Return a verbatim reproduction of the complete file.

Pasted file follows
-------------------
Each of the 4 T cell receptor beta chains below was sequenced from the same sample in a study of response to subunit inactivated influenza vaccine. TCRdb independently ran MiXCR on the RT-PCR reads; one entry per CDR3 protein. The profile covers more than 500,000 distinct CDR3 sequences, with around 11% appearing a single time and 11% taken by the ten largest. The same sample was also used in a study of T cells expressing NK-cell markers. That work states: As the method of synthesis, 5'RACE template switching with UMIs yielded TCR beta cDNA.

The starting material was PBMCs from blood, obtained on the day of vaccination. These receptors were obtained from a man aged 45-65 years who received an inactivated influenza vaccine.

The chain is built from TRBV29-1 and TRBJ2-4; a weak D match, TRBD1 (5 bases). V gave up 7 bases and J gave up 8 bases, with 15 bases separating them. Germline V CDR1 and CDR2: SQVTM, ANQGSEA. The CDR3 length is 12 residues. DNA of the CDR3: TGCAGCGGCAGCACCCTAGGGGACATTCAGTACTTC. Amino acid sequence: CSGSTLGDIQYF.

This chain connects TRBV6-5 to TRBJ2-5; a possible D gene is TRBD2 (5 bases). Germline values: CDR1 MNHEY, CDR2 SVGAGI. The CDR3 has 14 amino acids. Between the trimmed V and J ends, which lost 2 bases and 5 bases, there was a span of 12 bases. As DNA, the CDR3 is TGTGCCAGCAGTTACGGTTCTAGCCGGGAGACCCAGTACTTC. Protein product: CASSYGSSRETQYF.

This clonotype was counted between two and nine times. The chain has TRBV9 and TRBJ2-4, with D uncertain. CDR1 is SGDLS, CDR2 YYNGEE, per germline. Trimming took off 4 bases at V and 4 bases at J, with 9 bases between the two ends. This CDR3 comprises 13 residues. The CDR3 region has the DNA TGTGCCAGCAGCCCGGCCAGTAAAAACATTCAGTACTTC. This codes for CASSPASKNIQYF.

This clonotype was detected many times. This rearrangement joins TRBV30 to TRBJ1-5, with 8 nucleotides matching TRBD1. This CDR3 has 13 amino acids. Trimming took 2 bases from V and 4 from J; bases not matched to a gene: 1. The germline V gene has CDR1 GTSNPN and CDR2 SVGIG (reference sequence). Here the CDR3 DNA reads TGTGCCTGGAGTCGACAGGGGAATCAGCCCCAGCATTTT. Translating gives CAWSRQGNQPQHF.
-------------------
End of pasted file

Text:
Each of the 4 T cell receptor beta chains below was sequenced from the same sample in a study of response to subunit inactivated influenza vaccine. TCRdb independently ran MiXCR on the RT-PCR reads; one entry per CDR3 protein. The profile covers more than 500,000 distinct CDR3 sequences, with around 11% appearing a single time and 11% taken by the ten largest. The same sample was also used in a study of T cells expressing NK-cell markers. That work states: As the method of synthesis, 5'RACE template switching with UMIs yielded TCR beta cDNA.

The starting material was PBMCs from blood, obtained on the day of vaccination. These receptors were obtained from a man aged 45-65 years who received an inactivated influenza vaccine.

The chain is built from TRBV29-1 and TRBJ2-4; a weak D match, TRBD1 (5 bases). V gave up 7 bases and J gave up 8 bases, with 15 bases separating them. Germline V CDR1 and CDR2: SQVTM, ANQGSEA. The CDR3 length is 12 residues. DNA of the CDR3: TGCAGCGGCAGCACCCTAGGGGACATTCAGTACTTC. Amino acid sequence: CSGSTLGDIQYF.

This chain connects TRBV6-5 to TRBJ2-5; a possible D gene is TRBD2 (5 bases). Germline values: CDR1 MNHEY, CDR2 SVGAGI. The CDR3 has 14 amino acids. Between the trimmed V and J ends, which lost 2 bases and 5 bases, there was a span of 12 bases. As DNA, the CDR3 is TGTGCCAGCAGTTACGGTTCTAGCCGGGAGACCCAGTACTTC. Protein product: CASSYGSSRETQYF.

This clonotype was counted between two and nine times. The chain has TRBV9 and TRBJ2-4, with D uncertain. CDR1 is SGDLS, CDR2 YYNGEE, per germline. Trimming took off 4 bases at V and 4 bases at J, with 9 bases between the two ends. This CDR3 comprises 13 residues. The CDR3 region has the DNA TGTGCCAGCAGCCCGGCCAGTAAAAACATTCAGTACTTC. This codes for CASSPASKNIQYF.

This clonotype was detected many times. This rearrangement joins TRBV30 to TRBJ1-5, with 8 nucleotides matching TRBD1. This CDR3 has 13 amino acids. Trimming took 2 bases from V and 4 from J; bases not matched to a gene: 1. The germline V gene has CDR1 GTSNPN and CDR2 SVGIG (reference sequence). Here the CDR3 DNA reads TGTGCCTGGAGTCGACAGGGGAATCAGCCCCAGCATTTT. Translating gives CAWSRQGNQPQHF.